About 50 immigrant Chinese American workers demonstrated against labor abuses in San Francisco on Wednesday, citing instances in which they said companies had used bankruptcy laws to get out of paying their employees.
Workers called for more aggressive enforcement of wage laws and for corporate bankruptcy reform, in a protest organized by the Asian Law Caucus and the Chinese Progressive Association that began at Battery and Market streets and ended at federal Bankruptcy Court, 235 Pine St.
The groups pointed to cases involving three San Francisco businesses: King Tin restaurant in Chinatown, Win Fashion garment factory and New On Sang Poultry Market. All used bankruptcy to avoid liability for employees’ pay, and together the three owe workers close to $2 million in unpaid wages and penalties, organizers said.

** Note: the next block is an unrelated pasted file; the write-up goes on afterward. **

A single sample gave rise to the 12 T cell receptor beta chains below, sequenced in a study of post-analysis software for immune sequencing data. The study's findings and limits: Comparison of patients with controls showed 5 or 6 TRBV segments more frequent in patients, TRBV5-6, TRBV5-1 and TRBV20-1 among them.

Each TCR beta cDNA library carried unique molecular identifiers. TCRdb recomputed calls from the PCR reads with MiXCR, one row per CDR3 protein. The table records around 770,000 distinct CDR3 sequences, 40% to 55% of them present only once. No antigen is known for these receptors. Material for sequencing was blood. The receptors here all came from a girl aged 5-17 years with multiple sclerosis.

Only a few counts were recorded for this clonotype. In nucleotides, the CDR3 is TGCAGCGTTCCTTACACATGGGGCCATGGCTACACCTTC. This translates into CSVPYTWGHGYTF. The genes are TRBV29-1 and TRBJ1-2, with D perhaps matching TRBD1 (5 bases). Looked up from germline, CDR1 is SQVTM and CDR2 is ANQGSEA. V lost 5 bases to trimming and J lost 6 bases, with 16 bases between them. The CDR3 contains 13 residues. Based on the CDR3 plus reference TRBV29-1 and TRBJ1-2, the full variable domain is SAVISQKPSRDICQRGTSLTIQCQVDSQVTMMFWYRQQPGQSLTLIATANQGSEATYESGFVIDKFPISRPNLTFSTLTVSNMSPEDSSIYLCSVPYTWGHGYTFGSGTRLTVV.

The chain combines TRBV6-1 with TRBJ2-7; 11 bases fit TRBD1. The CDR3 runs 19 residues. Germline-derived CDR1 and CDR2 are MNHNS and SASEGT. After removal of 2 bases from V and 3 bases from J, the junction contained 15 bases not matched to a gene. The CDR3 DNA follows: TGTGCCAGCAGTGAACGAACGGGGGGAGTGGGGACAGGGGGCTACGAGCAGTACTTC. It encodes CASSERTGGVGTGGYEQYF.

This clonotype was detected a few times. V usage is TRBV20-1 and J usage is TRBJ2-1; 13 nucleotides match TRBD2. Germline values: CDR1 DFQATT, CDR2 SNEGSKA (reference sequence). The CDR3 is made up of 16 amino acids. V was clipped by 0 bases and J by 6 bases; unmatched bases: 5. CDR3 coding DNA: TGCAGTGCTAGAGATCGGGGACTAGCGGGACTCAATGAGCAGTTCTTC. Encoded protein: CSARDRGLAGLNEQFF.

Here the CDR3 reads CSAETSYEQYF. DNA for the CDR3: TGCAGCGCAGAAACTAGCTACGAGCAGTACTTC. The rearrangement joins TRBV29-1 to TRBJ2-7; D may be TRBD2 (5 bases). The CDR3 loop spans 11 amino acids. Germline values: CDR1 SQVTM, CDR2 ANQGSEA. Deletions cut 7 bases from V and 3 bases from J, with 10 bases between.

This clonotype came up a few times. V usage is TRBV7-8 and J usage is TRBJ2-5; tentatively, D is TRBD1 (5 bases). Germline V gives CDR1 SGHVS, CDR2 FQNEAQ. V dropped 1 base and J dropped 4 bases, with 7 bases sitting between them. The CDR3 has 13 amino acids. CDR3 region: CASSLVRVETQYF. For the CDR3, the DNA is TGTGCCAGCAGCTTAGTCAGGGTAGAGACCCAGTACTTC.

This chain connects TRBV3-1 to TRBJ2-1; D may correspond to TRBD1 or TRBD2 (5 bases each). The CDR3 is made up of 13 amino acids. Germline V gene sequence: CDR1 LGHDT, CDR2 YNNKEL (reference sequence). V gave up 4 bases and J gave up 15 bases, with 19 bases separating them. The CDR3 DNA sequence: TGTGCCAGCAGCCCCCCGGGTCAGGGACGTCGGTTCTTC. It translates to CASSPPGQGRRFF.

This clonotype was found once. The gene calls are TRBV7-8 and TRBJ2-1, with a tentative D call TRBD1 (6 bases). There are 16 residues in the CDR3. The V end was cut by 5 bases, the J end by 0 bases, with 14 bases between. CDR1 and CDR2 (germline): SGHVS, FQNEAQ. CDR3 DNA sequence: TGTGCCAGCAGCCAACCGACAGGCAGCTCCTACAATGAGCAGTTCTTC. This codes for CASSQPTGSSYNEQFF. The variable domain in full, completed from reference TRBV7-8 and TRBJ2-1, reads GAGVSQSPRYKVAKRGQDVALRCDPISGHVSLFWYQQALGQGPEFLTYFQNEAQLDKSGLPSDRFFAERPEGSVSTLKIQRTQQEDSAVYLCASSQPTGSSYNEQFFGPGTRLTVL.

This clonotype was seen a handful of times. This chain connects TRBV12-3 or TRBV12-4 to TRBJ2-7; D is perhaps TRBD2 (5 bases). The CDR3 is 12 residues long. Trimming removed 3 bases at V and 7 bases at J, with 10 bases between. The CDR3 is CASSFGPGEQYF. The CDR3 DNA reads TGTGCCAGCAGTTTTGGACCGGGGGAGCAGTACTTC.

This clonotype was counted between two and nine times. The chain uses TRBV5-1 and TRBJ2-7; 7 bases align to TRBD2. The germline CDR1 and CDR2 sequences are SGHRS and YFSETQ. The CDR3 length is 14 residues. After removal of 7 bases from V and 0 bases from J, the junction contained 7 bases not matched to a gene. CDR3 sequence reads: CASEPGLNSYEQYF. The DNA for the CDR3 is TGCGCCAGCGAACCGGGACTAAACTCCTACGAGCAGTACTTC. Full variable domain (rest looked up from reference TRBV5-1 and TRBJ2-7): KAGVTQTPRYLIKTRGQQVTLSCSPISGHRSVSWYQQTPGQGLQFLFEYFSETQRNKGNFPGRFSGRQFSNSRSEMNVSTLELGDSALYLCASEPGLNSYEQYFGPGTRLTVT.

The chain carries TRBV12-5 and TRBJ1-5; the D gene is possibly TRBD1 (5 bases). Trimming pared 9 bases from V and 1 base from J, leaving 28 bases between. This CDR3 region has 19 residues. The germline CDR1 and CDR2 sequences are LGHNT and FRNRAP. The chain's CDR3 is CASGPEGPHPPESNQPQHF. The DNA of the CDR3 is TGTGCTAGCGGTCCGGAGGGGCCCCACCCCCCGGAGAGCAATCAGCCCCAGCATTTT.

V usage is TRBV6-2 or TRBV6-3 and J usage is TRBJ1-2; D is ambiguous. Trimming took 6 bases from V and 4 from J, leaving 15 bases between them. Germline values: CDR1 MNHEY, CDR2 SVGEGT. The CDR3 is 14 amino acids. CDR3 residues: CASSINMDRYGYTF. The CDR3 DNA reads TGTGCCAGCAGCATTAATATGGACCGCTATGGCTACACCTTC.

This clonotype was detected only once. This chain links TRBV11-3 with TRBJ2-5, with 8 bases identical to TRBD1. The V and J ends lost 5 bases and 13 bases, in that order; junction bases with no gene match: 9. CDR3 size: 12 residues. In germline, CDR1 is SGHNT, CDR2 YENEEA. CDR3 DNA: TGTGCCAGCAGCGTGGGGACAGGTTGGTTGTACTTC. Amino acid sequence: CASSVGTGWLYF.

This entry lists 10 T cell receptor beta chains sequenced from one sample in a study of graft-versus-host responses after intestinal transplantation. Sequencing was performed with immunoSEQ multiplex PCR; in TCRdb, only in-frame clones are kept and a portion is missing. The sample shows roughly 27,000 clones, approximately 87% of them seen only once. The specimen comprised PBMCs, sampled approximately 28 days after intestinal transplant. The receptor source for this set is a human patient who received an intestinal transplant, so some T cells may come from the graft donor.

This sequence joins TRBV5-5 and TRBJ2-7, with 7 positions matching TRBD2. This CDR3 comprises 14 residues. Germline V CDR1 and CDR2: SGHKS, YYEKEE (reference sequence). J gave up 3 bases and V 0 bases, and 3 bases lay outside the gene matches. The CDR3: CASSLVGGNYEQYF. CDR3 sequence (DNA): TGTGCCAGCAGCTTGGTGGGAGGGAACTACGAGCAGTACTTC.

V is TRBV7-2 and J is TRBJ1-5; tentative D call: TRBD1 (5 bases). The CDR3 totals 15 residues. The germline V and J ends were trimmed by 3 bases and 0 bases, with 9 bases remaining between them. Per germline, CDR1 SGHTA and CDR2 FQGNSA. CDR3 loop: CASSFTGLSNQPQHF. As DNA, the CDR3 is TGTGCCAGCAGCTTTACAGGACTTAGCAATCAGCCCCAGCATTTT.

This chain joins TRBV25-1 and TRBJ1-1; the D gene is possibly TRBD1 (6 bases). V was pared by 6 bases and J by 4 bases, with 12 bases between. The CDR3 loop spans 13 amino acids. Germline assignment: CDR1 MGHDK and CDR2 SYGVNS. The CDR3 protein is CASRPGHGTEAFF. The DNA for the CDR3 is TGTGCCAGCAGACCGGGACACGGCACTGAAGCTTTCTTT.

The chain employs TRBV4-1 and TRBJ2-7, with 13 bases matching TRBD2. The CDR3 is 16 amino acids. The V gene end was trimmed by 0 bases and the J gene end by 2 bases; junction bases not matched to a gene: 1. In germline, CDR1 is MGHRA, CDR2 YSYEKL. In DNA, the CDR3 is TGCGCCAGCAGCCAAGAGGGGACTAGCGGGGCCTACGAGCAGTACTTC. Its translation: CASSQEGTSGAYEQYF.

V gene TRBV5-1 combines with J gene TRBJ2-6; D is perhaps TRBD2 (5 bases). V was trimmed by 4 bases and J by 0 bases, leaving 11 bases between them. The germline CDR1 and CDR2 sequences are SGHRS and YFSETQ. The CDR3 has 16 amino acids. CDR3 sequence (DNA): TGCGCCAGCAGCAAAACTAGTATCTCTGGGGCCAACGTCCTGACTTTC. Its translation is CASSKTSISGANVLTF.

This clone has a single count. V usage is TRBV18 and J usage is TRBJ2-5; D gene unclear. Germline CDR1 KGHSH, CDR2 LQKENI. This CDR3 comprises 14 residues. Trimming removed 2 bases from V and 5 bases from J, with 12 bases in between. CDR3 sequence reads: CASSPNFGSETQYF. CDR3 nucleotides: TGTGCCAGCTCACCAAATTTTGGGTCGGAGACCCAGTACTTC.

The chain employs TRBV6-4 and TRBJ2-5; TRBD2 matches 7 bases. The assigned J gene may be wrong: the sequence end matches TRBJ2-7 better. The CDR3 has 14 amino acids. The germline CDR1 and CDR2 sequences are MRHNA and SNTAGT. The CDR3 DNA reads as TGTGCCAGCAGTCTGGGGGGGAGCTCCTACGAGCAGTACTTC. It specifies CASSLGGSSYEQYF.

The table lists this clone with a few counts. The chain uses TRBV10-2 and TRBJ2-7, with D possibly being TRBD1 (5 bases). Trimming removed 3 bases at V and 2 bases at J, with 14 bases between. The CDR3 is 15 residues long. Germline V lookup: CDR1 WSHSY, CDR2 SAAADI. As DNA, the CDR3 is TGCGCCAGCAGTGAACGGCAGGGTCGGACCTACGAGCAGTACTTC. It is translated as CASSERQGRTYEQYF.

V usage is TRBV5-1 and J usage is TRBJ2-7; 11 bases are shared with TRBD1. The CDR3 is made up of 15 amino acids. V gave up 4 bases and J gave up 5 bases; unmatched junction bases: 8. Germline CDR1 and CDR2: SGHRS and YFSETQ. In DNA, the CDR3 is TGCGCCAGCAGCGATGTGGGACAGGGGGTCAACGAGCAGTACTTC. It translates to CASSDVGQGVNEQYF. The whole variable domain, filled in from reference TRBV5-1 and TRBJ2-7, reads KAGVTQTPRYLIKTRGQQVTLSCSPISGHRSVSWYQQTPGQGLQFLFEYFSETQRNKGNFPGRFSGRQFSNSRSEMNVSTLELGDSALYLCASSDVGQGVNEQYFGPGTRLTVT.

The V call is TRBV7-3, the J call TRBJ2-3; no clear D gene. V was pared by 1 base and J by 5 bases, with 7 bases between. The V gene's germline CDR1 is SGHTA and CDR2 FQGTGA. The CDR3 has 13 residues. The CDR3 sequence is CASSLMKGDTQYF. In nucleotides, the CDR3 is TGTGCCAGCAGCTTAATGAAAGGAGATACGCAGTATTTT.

“The corporation is insolvent,” said Douglas Van Vlear, attorney for King Tin. “There’s no money.”
Win Fashion filed for bankruptcy in 1997 and was placed in liquidation in July 2001. The state has since found evidence of $1 million in unpaid wages and sued three company executives — Jimmy Quan, his wife, Anna Wong, and her sister, Jenny Wong — for allegedly violating the minimum-wage law. It is seeking $3.7 million in damages, penalties and interest.
Last month, a federal indictment charged that the three garment executives had diverted $4.7 million in payments from a contractor to a related firm, Wins of California, and another firm they controlled. They are also accused of hiding $2 million worth of garment and fabrics from the Bankruptcy Court to keep them free of creditors of Wins of California, which filed for bankruptcy in August 2001.
John Chu, lawyer for the executives, could not be reached for comment Wednesday.
New On Sang Poultry owes four workers a total of $178,000 in back wages and penalties, Chang said. In April 2003, the firm’s president, Suzanne Hoo, filed for bankruptcy.
“Nothing in the bankruptcy petition would suggest it would be adverse to her workers,” said Robert Kawamoto, Hoo’s attorney. “Any beef they have should be directed to the corporation.”
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